Correspondence to the FCC re: preemption of local government as a source of regulation

Miles Fidelman mfidelman at
Thu Jul 24 22:53:33 UTC 2014

Well that's where it gets tricky.

Section 253 of the Telecom Act says that nobody can write laws or 
regulations that preempt "any entity" from entering the telecom 
business.  The Act gives the FCC the power to preempt such laws and 

But, the Supreme Court has ruled that municipalities are subdivisions of 
the states - and the states can do whatever they want in regulating 
their piece parts.  So the FCC can't pre-empt the States in a lot of 
these cases.  A good summary, with citations, is at

But.........  the Supreme Court decision waffled on municipal utilities 
that are organized as independent authorities (i.e., separate legal 
entities).  I don't believe that's been tested up the chain to the 
Supreme Court - and I'll note that most of the successful municipal 
telecom. projects have been by electric power boards.  (But that success 
probably has more to do with those entities already being operating 
entities, with people, customers, billing, rights-of-way, and a need to 
string fiber for their own purposes.)

I'm also not clear on where the Supreme Court leaves "home rule" states, 
where municipalities are more at arms length from.  Any lawyers here who 
can comment?

Some more discussion at -- 
from Jim Baller, who is a very sharp attorney who does a lot of work for 
municipalities, on telecom.

Miles Fidelman

Jay Ashworth wrote:
> For the record, Eric, I'm certain that states can preempt municipalities. The question is can FCC preempt States?
> - jra
> On July 24, 2014 5:18:26 PM EDT, Eric Brunner-Williams <brunner at> wrote:
>> For those interested, first in my morning's inbox is a letter from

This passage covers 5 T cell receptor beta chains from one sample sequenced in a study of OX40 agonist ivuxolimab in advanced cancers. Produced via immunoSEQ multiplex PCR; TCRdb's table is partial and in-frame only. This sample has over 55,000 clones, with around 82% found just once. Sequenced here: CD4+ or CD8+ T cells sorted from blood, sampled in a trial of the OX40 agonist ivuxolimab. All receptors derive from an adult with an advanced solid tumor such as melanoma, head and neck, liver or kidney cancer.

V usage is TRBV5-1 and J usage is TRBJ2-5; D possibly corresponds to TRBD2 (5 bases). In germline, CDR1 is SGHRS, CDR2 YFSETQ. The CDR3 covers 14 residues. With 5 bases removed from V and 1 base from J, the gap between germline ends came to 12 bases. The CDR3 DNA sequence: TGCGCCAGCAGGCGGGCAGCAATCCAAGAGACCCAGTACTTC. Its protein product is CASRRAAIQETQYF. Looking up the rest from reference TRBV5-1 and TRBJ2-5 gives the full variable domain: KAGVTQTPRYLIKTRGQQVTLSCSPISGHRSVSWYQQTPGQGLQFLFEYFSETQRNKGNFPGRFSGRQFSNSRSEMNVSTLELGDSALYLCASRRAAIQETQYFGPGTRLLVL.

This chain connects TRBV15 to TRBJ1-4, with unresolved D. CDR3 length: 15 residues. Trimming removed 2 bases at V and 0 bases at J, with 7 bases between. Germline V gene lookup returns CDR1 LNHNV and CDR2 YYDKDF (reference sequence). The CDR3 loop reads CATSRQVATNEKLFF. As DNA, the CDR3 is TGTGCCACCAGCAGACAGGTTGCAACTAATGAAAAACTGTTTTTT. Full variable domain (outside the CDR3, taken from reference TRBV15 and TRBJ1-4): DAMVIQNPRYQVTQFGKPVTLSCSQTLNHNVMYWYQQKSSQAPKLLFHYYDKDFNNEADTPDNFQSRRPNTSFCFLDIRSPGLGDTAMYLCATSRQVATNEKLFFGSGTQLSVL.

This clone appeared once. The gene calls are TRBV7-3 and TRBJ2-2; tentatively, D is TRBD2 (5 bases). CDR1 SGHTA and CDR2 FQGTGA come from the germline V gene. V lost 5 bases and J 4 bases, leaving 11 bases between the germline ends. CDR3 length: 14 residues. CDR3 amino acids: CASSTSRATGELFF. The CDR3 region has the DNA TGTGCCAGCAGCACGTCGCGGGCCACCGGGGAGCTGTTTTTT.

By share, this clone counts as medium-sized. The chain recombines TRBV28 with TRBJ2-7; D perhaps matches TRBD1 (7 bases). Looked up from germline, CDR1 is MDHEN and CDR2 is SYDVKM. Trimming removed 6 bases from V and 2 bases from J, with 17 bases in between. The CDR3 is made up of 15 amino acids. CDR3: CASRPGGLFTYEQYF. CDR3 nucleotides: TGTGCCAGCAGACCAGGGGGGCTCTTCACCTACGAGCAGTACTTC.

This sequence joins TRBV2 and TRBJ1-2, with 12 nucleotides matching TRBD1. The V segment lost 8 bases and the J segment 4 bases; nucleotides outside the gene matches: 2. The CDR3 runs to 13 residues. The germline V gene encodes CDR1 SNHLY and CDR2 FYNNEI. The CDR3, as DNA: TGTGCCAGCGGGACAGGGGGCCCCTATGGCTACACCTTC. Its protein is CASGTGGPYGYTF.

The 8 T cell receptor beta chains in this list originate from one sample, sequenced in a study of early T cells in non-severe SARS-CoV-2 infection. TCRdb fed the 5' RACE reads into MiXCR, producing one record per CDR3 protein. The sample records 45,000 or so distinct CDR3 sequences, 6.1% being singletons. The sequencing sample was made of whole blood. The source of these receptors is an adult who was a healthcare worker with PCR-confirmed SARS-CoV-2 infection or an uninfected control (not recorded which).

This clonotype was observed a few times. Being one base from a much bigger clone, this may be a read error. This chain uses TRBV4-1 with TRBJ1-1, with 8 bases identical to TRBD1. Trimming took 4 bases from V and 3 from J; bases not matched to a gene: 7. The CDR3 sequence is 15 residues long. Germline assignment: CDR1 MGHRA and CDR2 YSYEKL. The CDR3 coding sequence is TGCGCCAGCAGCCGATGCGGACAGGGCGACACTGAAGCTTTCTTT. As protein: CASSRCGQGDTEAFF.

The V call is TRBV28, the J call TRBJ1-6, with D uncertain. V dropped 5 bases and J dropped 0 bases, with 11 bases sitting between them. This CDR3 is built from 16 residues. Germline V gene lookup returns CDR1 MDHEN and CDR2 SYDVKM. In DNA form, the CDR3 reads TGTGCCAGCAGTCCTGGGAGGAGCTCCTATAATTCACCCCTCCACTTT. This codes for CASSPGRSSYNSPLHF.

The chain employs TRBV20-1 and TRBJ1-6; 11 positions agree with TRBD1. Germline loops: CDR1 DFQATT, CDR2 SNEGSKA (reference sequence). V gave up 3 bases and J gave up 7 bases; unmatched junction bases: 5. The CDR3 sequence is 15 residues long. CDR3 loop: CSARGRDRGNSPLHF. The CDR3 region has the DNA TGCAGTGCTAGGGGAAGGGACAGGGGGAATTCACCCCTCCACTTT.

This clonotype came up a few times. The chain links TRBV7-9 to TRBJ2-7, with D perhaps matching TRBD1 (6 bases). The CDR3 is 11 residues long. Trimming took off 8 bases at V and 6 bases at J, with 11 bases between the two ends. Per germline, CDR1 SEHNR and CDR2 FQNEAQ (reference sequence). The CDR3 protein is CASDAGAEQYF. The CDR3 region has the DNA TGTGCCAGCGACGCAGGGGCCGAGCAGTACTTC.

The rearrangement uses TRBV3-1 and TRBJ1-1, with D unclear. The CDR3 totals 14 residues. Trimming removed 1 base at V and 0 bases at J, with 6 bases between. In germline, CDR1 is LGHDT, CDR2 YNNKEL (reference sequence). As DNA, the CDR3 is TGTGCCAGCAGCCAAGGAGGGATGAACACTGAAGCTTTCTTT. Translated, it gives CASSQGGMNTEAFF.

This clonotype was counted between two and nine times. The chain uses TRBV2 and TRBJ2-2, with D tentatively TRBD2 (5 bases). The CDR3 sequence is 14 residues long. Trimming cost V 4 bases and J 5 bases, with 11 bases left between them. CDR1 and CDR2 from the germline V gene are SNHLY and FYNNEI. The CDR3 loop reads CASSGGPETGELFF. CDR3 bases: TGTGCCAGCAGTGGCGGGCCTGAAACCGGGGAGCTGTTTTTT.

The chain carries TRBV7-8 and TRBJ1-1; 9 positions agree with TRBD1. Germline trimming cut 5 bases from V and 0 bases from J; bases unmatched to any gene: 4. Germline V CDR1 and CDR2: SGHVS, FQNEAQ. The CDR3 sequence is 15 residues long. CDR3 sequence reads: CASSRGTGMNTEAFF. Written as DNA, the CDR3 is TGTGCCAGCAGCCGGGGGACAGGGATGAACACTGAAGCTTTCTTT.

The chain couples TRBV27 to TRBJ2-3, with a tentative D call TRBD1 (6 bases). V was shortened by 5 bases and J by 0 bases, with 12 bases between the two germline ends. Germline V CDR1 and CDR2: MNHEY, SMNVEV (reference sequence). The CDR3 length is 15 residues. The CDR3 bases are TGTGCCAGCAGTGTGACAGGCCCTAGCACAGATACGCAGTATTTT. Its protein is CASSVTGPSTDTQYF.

>> Oregon State Senator Bruce Starr (R-15, Hillsboro), and Nevada State
>> Senator Debbie Smith (D-13), President and President-elect,
>> respectively, of the National Conference of State Legislatures to FCC
>> Chairman Thomas Wheeler, expressing their firm conviction as of Tuesday
>> of this week that states have the constitutional authority to preempt
>> municipalities in the domain of communications infrastructure.
>> The letter is not a legal memo, so it expresses little of any use.
>> Anyone wanting a copy can probably find it on either the FCC or the
>> websites.
>> Next is "by hand" of today from Jim Baller, retained by the Electrical
>> Power Board of the City of Chatanooga, to the FCC. It is a 64pp legal
>> memo constituting a "Petition for Removal of Barriers to Broadband
>> Investment and Competition", that is, an argument that Section 706 of
>> the Telecommunication Act of 1996 takes precedence over Tenn. Code Ann.
>> § 7-52-601 ("Section 601").
>> Here is the link:
>> I expect the second correspondence will make more interesting reading.
>> Eric

In theory, there is no difference between theory and practice.
In practice, there is.   .... Yogi Berra

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